In what way(s) could the high economic growth have contributed to the observed changes in poverty and inequality in Vietnam?
Economic inequality and poverty levels increase or decrease with changes in GDP. For example, when countries are restructuring or are in the initial stage of economic development, inequality increases. On the other hand, when countries have restructured and have strong economic systems, economic inequality decreases (Smith, 2009).
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In Vietnam, levels of poverty and inequality decreased between the years 1993 and 2002. In 1993, the Income share held by 20% of the population was 44, while that held by 20% of the population was 8. This changed in 2002 when the Income share held by the highest 20% increased to 46 while that held by the lowest 20% decreased to 7. There was also a change in the percentage of the population that lived on or below the poverty line. In1993, 60% of the population was living on or below the poverty line through this reduced to 40% in 2002.
There are several things that can be attributed to the high economic growth experienced in Vietnam. These include
- Productivity increase in agriculture
- Productivity increase in industry & service
- Creation of new industry & service jobs (1998-2001)
Productivity increase in agriculture
During the period 1993-2002, there was early land reform in Vietnam, and this led to the egalitarian distribution of land and encouragement of the family economy. This also led to an overall increase in productivity, which translated to a higher income for the population. Using the extra income, people were able to raise their living standards and thus the noticeable reduction in poverty level and economic inequalities. With the Doi Moi Reforms, farmers in the rural sides of the country were awarded more rights on land and free markets. Through this liberalization, farmers were encouraged to produce more, and this increased their income. The free market enabled farmers to sell their produce at profitable levels, and this translated to improved standards of living and reduced economic inequalities between people living in the rural sides and those living in the urban centers (Taylor, 2004).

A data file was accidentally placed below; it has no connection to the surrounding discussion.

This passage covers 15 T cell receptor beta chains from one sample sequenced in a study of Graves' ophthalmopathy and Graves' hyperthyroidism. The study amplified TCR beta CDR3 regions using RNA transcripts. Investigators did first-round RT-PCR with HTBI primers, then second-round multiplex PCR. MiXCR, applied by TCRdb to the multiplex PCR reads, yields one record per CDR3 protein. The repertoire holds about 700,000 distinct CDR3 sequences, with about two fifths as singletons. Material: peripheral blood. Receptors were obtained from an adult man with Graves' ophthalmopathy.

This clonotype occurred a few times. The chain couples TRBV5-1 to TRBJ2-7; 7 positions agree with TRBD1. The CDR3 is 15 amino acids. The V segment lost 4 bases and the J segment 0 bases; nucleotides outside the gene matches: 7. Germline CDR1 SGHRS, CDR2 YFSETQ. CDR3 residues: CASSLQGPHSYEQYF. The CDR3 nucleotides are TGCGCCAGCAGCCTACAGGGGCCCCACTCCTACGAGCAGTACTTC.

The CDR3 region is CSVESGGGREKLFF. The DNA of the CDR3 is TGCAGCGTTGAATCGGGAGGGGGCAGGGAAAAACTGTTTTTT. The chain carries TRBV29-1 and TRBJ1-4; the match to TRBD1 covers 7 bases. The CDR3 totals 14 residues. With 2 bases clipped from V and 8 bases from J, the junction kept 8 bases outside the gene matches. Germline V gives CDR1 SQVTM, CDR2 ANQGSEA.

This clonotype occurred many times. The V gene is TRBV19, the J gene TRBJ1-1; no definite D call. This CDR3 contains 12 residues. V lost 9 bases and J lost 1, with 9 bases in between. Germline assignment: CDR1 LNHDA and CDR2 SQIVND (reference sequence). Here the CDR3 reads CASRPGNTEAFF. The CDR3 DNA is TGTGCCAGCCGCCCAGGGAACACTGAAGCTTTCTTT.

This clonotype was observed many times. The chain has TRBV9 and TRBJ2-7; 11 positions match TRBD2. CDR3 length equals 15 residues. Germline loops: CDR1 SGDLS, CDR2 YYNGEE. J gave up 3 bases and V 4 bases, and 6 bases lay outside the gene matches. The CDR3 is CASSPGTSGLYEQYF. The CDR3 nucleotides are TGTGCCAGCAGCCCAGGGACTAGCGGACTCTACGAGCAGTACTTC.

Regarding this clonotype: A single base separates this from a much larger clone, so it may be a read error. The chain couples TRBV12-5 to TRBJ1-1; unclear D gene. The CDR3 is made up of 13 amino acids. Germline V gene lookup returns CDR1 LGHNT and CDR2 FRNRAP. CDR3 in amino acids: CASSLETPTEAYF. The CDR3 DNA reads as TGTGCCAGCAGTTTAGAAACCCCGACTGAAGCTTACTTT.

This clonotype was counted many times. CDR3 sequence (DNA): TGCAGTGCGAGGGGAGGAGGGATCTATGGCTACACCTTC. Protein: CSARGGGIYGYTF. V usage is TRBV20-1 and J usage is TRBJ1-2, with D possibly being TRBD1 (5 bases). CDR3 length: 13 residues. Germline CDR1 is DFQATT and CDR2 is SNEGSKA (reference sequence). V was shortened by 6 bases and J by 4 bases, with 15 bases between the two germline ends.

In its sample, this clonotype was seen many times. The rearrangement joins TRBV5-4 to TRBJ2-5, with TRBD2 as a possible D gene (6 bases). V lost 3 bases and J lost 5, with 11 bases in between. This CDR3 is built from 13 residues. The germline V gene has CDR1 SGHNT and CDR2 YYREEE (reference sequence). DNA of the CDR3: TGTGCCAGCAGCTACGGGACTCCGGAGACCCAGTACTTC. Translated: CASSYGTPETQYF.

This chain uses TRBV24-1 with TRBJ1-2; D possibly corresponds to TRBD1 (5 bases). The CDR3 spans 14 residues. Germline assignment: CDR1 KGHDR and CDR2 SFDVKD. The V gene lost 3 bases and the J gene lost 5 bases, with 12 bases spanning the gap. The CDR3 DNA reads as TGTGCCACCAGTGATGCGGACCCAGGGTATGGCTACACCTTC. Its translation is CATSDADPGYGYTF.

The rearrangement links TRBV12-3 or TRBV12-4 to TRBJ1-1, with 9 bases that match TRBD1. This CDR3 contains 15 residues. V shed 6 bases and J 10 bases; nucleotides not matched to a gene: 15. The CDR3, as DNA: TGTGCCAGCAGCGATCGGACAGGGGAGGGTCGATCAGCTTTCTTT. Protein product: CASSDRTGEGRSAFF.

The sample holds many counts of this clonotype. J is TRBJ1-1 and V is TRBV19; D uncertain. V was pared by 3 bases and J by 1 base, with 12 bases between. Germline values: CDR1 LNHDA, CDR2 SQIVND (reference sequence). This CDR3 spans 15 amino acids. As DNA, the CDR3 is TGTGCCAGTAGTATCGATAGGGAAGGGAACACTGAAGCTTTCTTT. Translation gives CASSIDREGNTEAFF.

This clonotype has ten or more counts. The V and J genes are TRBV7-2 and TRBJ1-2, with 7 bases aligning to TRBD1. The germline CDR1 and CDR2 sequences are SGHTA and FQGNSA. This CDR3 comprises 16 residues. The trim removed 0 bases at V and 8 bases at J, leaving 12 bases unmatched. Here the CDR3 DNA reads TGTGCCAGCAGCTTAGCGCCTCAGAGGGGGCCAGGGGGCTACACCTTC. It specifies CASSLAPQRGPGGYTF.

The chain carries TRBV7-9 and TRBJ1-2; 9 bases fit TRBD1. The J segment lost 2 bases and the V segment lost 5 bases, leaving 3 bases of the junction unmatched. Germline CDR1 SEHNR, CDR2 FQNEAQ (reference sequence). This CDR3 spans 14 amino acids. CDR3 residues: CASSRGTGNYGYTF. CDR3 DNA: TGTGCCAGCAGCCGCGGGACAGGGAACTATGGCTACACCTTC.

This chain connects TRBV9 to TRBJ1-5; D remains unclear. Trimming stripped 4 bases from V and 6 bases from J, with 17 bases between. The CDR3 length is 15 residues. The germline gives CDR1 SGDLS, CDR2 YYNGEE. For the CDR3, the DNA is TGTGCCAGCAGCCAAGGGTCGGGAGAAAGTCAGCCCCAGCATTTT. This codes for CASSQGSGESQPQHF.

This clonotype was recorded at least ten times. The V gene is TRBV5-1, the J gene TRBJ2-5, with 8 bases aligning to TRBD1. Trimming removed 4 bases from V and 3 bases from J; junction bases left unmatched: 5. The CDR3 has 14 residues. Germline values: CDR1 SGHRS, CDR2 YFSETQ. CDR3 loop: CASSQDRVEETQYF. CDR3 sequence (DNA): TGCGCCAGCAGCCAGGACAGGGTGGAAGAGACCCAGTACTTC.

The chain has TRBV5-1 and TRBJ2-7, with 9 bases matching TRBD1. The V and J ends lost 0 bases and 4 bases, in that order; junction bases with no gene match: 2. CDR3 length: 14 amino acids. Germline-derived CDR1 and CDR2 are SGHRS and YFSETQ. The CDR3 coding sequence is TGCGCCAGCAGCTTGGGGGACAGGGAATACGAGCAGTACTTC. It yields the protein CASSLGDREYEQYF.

Creation of new industry & service jobs (1998-2001)
From 1998-2001, there was an average increase in employment. This meant that during the period, people had an income and, therefore, could afford to raise their living standards. There was also the movement of people from rural areas into the city. They provided labor to the industries, and thus the redundant workforce from the rural areas became productive and helped to increase the GDP and ultimately reduce the inequality and poverty levels. The Doi Moi reforms that saw the liberalization of the labor market also meant that private employers could hire more workers, and this increased outputs as well as GDP (Hyun, 2005).
Productivity increase in industry & service
From 1992-1997, Vietnam’s GDP grew more than employment. This meant that there was productivity increase and this accounted for the high inequality between the income share held by the highest 20% (mostly who own or work the factories and industries, and live in the cities) and the income share held by the lowest 20% (mostly farmers and people living in rural areas) (Taylor, 2004).
As noted above, economic inequalities and poverty levels are greatly affected by prevailing economic situations and policies. When countries restructure and streamline their policies, economic growth is experienced, and the economic inequalities and poverty level decrease.
Hyun (2005). Vietnam: jobs, growth and poverty, UNDP One-Pager. Web.
Smith, S.C. (2009). Economic development. Harlow: Addison-Wesley.
Taylor, P. (2004). Social inequality in Vietnam and the challenges to reform. Singapore: Institute of Southeast Asian Studies